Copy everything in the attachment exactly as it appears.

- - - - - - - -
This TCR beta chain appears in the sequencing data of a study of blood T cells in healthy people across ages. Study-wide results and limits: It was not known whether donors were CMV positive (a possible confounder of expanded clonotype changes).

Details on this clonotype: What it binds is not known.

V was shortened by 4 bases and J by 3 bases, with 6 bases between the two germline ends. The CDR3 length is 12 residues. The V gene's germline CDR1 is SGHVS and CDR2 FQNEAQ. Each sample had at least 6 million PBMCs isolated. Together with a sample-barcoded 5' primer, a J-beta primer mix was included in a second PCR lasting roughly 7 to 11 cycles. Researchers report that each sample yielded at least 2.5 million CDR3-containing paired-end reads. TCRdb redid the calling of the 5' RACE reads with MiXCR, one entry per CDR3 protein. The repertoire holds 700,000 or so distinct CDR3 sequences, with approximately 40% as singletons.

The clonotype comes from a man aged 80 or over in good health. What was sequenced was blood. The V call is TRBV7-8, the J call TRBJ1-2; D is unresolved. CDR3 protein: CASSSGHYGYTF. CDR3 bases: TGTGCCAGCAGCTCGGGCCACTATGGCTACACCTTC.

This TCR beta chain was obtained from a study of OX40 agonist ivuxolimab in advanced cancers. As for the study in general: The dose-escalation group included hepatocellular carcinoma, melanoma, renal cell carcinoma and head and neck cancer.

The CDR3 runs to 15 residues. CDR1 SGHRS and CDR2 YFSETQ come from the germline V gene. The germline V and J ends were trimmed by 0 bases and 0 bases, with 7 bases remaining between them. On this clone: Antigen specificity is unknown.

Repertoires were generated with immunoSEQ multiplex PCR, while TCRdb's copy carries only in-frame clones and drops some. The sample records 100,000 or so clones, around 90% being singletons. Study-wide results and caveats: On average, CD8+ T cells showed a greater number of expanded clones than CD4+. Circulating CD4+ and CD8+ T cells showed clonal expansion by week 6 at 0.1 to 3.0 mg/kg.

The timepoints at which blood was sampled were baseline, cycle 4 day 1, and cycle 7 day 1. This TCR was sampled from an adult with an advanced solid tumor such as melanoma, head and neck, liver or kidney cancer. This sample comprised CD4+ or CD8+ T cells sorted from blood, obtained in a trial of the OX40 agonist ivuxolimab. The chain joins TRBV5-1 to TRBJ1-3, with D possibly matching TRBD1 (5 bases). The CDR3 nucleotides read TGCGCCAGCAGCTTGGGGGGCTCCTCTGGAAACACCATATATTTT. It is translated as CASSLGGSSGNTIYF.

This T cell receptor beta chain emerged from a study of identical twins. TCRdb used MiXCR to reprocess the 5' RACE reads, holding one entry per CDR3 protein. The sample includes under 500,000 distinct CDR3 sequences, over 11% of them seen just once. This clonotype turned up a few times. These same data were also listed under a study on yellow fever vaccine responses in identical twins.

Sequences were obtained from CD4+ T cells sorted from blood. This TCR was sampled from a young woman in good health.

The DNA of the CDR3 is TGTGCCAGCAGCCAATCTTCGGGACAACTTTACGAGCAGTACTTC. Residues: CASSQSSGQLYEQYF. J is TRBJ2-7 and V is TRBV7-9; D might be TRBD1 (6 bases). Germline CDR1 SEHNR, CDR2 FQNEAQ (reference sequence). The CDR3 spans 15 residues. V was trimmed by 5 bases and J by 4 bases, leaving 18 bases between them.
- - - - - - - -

This TCR beta chain appears in the sequencing data of a study of blood T cells in healthy people across ages. Study-wide results and limits: It was not known whether donors were CMV positive (a possible confounder of expanded clonotype changes).

Details on this clonotype: What it binds is not known.

V was shortened by 4 bases and J by 3 bases, with 6 bases between the two germline ends. The CDR3 length is 12 residues. The V gene's germline CDR1 is SGHVS and CDR2 FQNEAQ. Each sample had at least 6 million PBMCs isolated. Together with a sample-barcoded 5' primer, a J-beta primer mix was included in a second PCR lasting roughly 7 to 11 cycles. Researchers report that each sample yielded at least 2.5 million CDR3-containing paired-end reads. TCRdb redid the calling of the 5' RACE reads with MiXCR, one entry per CDR3 protein. The repertoire holds 700,000 or so distinct CDR3 sequences, with approximately 40% as singletons.

The clonotype comes from a man aged 80 or over in good health. What was sequenced was blood. The V call is TRBV7-8, the J call TRBJ1-2; D is unresolved. CDR3 protein: CASSSGHYGYTF. CDR3 bases: TGTGCCAGCAGCTCGGGCCACTATGGCTACACCTTC.

This TCR beta chain was obtained from a study of OX40 agonist ivuxolimab in advanced cancers. As for the study in general: The dose-escalation group included hepatocellular carcinoma, melanoma, renal cell carcinoma and head and neck cancer.

The CDR3 runs to 15 residues. CDR1 SGHRS and CDR2 YFSETQ come from the germline V gene. The germline V and J ends were trimmed by 0 bases and 0 bases, with 7 bases remaining between them. On this clone: Antigen specificity is unknown.

Repertoires were generated with immunoSEQ multiplex PCR, while TCRdb's copy carries only in-frame clones and drops some. The sample records 100,000 or so clones, around 90% being singletons. Study-wide results and caveats: On average, CD8+ T cells showed a greater number of expanded clones than CD4+. Circulating CD4+ and CD8+ T cells showed clonal expansion by week 6 at 0.1 to 3.0 mg/kg.

The timepoints at which blood was sampled were baseline, cycle 4 day 1, and cycle 7 day 1. This TCR was sampled from an adult with an advanced solid tumor such as melanoma, head and neck, liver or kidney cancer. This sample comprised CD4+ or CD8+ T cells sorted from blood, obtained in a trial of the OX40 agonist ivuxolimab. The chain joins TRBV5-1 to TRBJ1-3, with D possibly matching TRBD1 (5 bases). The CDR3 nucleotides read TGCGCCAGCAGCTTGGGGGGCTCCTCTGGAAACACCATATATTTT. It is translated as CASSLGGSSGNTIYF.

This T cell receptor beta chain emerged from a study of identical twins. TCRdb used MiXCR to reprocess the 5' RACE reads, holding one entry per CDR3 protein. The sample includes under 500,000 distinct CDR3 sequences, over 11% of them seen just once. This clonotype turned up a few times. These same data were also listed under a study on yellow fever vaccine responses in identical twins.

Sequences were obtained from CD4+ T cells sorted from blood. This TCR was sampled from a young woman in good health.

The DNA of the CDR3 is TGTGCCAGCAGCCAATCTTCGGGACAACTTTACGAGCAGTACTTC. Residues: CASSQSSGQLYEQYF. J is TRBJ2-7 and V is TRBV7-9; D might be TRBD1 (6 bases). Germline CDR1 SEHNR, CDR2 FQNEAQ (reference sequence). The CDR3 spans 15 residues. V was trimmed by 5 bases and J by 4 bases, leaving 18 bases between them.